blood glucose concentration in
         healthy individuals




       ©Blackwell Science. Adapted with permission from Blackwell Science (Textbook of Diabetes [2nd edition], 1997,
       Vol 1, pages 40.1–40.23).
Pickup J, Williams G. Textbook of Diabetes. 2nd edition. London: Blackwell Science, 1997;Vol 1:40.1–40.23
                                                                                                       3.6


                   Hypoglycaemia unawareness

  Associated with:
     – tighter glycaemic control
     – long duration of diabetes



  Carries 5–6-fold increase in frequency of severe
    hypoglycaemia

  More frequent in pregnancy
  If permanent: disqualifies from holding a driving licence

Pickup J, Williams G. Textbook of Diabetes. 2nd edition. London: Blackwell Science, 1997;Vol 1:40.1–40.23
                                                                                                       3.7


                       Nocturnal hypoglycaemia

     Occurs after bedtime administration of
       insulin and prior to waking
     Prevalence difficult to ascertain
     Type 1 diabetes (DCCT): ~50% of severe
       episodes were nocturnal
     May persist for several hours without waking
       the patient, increasing the likelihood of
       coma


Pickup J, Williams G. Textbook of Diabetes. 2nd edition. London: Blackwell Science, 1997;Vol 1:40.1–40.23
                                    DCCT. Am J Med 1991;90:450–459
         Alternative delivery
Rectal
Nasal
Inhaled: Exubera
  – On the market now
  – NICE say: for needle phobics only
     Dose Adjustment for Normal Eating
 DAFNE
 Modified 5 day training course

 Patients learn to count carbohydrates

 Adjust insulin accordingly

 Results: no change in weight, lipids,
  hypoglycaemia
   Improvement in HBA1c, QOL
Dafne
       Process of carbohydrate
              counting
Starchy Foods
  –   Bread
  –   Potatoes
  –   Pasta
  –   Rice
  –   Cereals
  –   Noodles
  –   Pulses
             Process of
        Carbohydrate Counting
Sugar Foods
 - Sugary Foods
  e.g chocolate sweets, biscuits,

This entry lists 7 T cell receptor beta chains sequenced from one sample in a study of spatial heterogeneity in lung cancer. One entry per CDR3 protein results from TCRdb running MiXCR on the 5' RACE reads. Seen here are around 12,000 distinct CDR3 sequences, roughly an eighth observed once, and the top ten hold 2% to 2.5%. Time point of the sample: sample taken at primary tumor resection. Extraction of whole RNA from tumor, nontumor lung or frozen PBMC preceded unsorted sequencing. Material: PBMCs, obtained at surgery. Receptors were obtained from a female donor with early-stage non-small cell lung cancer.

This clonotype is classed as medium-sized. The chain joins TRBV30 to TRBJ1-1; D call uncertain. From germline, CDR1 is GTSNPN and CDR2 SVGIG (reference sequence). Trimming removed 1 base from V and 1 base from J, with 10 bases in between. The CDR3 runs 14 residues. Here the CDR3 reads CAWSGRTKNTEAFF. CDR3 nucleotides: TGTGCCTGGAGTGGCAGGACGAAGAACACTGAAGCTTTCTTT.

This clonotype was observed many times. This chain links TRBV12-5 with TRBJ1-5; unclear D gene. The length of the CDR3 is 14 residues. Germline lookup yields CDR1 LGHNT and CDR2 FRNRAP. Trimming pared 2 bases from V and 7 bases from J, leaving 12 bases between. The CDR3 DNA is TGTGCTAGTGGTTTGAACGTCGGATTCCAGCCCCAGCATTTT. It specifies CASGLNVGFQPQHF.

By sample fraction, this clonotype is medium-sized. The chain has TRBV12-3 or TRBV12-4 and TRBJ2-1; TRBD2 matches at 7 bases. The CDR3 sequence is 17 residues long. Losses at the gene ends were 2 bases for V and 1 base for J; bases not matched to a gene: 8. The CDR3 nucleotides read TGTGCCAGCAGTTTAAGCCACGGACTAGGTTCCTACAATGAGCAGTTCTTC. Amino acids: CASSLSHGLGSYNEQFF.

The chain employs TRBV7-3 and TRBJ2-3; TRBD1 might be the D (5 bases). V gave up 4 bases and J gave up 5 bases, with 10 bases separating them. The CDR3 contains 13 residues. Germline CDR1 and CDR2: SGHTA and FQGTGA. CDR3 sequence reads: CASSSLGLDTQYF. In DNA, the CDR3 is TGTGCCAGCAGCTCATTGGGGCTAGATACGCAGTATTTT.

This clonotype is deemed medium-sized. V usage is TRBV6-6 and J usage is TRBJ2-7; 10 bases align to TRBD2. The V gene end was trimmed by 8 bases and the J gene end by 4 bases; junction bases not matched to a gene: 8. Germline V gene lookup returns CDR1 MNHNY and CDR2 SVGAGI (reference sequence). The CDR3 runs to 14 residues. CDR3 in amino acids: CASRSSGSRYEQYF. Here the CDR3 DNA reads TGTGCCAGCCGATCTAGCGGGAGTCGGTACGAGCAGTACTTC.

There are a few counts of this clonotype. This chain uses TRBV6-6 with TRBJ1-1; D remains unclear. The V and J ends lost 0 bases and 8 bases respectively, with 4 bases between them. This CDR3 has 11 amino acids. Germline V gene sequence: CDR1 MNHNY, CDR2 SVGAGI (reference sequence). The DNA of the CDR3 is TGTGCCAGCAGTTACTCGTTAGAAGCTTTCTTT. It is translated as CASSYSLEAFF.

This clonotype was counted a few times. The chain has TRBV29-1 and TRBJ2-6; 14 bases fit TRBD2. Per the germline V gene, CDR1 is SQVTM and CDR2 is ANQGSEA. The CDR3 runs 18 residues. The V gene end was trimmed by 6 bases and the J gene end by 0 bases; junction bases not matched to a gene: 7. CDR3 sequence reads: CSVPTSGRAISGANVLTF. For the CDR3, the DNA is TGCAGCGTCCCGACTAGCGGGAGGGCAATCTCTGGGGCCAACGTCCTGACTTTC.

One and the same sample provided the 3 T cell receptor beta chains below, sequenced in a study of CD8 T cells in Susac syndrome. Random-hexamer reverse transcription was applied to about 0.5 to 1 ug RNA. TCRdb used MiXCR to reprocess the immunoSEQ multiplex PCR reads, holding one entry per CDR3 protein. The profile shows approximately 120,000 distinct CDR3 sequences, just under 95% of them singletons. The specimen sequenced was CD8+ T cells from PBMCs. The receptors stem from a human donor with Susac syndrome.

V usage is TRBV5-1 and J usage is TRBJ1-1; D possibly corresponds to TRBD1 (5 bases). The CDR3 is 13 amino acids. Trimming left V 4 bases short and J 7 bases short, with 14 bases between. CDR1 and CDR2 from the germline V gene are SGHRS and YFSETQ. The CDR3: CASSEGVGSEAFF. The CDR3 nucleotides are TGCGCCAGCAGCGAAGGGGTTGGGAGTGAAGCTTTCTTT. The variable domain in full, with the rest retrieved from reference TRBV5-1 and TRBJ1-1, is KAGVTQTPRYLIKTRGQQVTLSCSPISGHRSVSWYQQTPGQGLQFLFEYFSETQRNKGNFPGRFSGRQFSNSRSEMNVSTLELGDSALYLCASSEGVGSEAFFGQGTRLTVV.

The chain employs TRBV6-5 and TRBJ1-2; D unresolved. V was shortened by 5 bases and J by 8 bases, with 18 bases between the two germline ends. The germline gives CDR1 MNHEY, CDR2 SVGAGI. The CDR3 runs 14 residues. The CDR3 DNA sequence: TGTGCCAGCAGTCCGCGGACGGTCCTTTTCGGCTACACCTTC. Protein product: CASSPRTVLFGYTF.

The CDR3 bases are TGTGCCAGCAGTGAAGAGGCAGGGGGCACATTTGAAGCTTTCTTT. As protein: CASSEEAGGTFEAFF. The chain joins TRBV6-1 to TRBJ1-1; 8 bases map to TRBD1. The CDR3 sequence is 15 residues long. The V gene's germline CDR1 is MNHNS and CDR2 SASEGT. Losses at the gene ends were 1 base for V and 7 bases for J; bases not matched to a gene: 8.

honey

 - Fruit Sugar
 (Fructose)
 - Milk Sugar
 (Lactose)
            Process of
       Carbohydrate Counting
 DoNot Count
 –Protein
   Meat,
   Eggs,Fish
 - Fat
   Oils, Spreads

 *Remember
  processed foods
             Process of
        Carbohydrate Counting
 Add  up total carbohydrate from a
  meal
 Divide total by 10

 Multiply answer by ratio required



* Ratio is decided based on diet
  history taken, carbohydrates
  consumed, insulin given and post
  prandial blood sugars
                 Process of
            Carbohydrate Counting
   Lunch
    – 2 slices wholemeal bread =
      30g
    – Packet of crisps = 15g
    – Total 45g
    – 1 unit per 10g = 4.5 units of
      insulin
   Main meal
   4 Roast Potatoes = 40g
   Small Yorkshire pudding
    = 10
   Total = 50
   1 unit per 10g = 5 units
    of insulin
          Process of
     Carbohydrate Counting
 Factors   to be considered
  – Activity
  – GI of foods
  – Weight
  – Nutritional adequacy of diet
  – Management of hypoglycaemia
  – Correction doses of insulin
  – Illness Management
        Gestational Diabetes

 ADA   (1995) advocate 40 % energy
  intake from carbohydrate
 British advice suggests 45 - 60% in
  the form of low GI foods (Dornhorst
  & Frost, 2002)
 May impose slight calorie restriction
  to limit weight gain
 As focus is reducing post prandial
  glycaemia will also look at portion
  sizes of carbohydrate glycaemic
             Special situations
Pregnancy including pre-conception

Adolescents/Students

Very young and very old
     Diabetes and pregnancy in
      England and Wales 2005

 Babies
 Increased   of women with diabetes in
             risks for babies of women with diabetes
 England, Wales and N Ireland
Stillbirths               4.7x
 continue to have an increased risk of
Death of baby in first four weeks 2.6x
 perinatal mortality and congenital
 anomaly
Major congenital anomaly          2x